• Drafting and distributing for review by state and federal officials initial verification audit protocols
  • Soliciting R&D proposals to detect encroachments, continuously monitor rights-of-ways and improve system controls
  • Working with DOE and FERC to address issues related to rapid response and recovery of critical pipeline service in the case of a pipeline disturbance.

Consensus Guidelines

On a system-wide basis, OPS and the energy pipeline industry developed consensus guidelines, similar to those adopted by the Office of Homeland Security. Those guidelines were distributed by the industry associations, recommending that each operator: (1) assess the terrorist threats to its systems; (2) assess its systems’ vulnerabilities to these threats; and (3) develop and implement security, response and recovery plans that address terrorism.

These measures will be applied only to facilities which are designated as “critical”. Three factors determine if a facility will be defined as critical: (1) its viability as a terrorist target; (2) its importance to the nation’s energy infrastructure; and (3) the likelihood that the facility could be used as a weapon to harm people.

Federal and state regulators will work with operators to verify that plans are in place and to test their effectiveness through exercises. Operators are expected to exercise judgment in selecting measures to incorporate into their security plans since not all measures are appropriate for all facilities (e.g., unmanned facilities may require different countermeasures from those appropriate for manned facilities).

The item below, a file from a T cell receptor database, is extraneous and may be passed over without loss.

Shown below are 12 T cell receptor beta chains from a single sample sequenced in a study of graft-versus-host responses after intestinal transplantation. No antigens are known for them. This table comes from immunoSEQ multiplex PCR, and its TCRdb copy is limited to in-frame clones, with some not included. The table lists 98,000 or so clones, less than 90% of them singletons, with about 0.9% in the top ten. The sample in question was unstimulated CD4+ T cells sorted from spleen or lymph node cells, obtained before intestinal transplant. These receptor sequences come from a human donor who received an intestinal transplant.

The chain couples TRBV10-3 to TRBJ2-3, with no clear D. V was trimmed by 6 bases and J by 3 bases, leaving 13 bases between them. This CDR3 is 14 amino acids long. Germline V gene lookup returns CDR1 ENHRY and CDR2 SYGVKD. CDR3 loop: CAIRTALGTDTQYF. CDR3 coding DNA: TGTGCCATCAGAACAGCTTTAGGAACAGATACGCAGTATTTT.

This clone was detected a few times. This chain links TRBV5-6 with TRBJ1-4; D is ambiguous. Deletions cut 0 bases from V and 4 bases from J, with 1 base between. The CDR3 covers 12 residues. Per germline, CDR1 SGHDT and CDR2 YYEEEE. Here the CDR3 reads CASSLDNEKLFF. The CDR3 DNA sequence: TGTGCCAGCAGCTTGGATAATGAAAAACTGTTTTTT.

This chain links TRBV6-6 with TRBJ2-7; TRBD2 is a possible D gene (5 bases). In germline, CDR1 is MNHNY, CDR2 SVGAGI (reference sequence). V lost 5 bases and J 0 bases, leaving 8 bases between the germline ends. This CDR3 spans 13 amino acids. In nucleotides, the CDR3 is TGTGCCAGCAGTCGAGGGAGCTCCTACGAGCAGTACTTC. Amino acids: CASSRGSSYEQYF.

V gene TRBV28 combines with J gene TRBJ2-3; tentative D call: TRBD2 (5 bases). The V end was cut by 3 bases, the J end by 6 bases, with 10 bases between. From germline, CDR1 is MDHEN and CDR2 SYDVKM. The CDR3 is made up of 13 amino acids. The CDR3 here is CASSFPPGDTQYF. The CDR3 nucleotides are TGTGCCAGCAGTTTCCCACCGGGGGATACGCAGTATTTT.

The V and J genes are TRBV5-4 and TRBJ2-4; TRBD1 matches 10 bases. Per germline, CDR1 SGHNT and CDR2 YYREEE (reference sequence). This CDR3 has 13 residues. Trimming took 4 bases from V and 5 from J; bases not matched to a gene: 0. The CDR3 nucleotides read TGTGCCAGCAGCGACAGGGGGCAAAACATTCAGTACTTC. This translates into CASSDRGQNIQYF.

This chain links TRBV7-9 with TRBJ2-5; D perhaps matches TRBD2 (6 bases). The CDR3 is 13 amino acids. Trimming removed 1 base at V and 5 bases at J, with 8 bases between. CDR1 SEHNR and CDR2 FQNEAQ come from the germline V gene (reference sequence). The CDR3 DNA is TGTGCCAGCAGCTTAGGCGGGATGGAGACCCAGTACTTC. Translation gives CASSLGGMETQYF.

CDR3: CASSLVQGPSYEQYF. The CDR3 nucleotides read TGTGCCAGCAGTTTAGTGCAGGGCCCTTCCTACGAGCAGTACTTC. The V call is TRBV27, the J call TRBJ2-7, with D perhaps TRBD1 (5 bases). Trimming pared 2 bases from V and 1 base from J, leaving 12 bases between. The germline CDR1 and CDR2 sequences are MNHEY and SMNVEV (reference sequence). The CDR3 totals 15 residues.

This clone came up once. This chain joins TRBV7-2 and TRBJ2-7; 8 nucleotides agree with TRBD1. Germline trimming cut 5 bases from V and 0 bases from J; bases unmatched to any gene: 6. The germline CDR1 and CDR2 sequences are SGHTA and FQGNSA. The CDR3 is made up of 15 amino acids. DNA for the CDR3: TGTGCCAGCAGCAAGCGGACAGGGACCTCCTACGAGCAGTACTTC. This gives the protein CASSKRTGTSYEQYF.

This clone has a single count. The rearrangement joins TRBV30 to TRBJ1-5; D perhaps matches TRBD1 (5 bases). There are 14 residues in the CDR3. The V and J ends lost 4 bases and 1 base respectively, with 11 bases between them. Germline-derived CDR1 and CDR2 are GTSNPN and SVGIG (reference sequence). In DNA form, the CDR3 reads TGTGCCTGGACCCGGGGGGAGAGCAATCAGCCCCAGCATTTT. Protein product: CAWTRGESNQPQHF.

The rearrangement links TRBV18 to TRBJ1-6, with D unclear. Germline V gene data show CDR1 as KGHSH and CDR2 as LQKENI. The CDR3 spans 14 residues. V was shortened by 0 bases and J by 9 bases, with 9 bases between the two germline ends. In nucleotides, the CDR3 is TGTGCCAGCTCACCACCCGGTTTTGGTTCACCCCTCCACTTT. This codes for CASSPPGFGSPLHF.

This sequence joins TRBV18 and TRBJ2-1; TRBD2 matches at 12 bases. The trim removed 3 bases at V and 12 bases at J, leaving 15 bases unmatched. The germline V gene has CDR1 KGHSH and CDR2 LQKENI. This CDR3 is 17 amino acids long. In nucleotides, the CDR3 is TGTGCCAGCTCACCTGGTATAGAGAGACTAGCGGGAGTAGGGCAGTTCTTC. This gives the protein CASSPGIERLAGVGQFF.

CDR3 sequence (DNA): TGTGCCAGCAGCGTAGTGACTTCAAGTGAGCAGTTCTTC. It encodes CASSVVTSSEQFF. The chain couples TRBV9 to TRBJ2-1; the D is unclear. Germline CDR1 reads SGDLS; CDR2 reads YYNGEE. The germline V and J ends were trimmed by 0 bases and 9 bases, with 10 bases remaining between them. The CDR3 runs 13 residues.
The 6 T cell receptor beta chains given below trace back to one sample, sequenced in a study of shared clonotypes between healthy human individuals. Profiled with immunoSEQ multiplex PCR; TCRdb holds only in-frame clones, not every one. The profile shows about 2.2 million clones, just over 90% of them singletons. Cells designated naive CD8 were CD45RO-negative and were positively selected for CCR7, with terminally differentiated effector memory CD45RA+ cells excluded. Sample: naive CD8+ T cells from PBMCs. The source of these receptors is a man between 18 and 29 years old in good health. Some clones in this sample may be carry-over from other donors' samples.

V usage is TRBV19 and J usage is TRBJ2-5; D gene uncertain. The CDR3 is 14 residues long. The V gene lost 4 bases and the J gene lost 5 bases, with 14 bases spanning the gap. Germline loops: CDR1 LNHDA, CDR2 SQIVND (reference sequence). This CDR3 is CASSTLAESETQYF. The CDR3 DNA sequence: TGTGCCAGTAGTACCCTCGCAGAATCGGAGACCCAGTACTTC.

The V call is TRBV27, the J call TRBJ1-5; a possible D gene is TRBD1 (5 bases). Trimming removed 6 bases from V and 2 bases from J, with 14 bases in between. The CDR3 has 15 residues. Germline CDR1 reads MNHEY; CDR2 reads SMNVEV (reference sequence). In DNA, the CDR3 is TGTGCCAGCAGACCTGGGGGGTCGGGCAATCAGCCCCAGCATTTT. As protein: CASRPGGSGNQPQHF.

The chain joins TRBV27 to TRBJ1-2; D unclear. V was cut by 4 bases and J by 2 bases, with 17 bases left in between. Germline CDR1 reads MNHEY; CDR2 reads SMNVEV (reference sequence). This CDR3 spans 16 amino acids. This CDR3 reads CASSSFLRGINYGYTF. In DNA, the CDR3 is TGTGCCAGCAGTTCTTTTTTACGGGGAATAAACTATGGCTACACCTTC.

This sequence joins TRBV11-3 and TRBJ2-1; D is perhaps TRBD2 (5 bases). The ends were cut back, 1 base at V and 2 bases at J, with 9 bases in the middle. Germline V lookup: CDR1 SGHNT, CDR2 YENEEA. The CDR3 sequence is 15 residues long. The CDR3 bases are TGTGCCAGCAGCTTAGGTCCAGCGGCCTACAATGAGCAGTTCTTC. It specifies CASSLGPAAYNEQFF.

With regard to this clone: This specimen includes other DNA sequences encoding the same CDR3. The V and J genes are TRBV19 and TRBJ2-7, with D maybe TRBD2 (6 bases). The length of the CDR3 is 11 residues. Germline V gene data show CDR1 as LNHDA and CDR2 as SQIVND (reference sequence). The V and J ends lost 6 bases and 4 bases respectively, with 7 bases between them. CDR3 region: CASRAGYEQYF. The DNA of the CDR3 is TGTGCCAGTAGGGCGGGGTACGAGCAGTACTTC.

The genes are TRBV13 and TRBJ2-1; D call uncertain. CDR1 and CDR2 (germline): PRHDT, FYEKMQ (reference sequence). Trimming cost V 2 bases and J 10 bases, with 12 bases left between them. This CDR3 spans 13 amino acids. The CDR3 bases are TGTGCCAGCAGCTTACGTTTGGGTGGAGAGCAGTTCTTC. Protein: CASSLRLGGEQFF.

Despite these extensive efforts, there is still more that can be done to protect the American public. OPS will continue its efforts relative to pipeline security by:

  • Collaborating with pipeline operators, state pipeline safety agencies, and other federal agencies to continue identifying critical facilities using the established definition of “critical pipeline facility”
  • Continuing work with the DOE, FERC and other federal agencies, states and the pipeline industry to advance planning for rapid response and recovery of damaged pipeline systems. This will include identifying and resolving barriers to recovery, including the sharing of critical parts and the need for emergency authorities.
  • Planning and conducting regional exercises with emphasis on response and recovery
  • Continuing to work with state pipeline safety agencies to verify that pipeline operators have developed and implemented security, response and recovery plans for critical pipeline facilities

Pipeline Infrastructure Protection to Enhance Security and Safety Act

On November 15, 2002, the U.S. Congress approved the Pipeline Infrastructure Protection to Enhance Security and Safety Act (H. R. 3609). Recognized as the Pipeline Safety Improvement Act of 2002 , (Public Law 107-355), it served to further strengthen regulations regarding pipeline safety and security. PHMSA is implementing actions and programs necessary to comply with the requirements under the Act.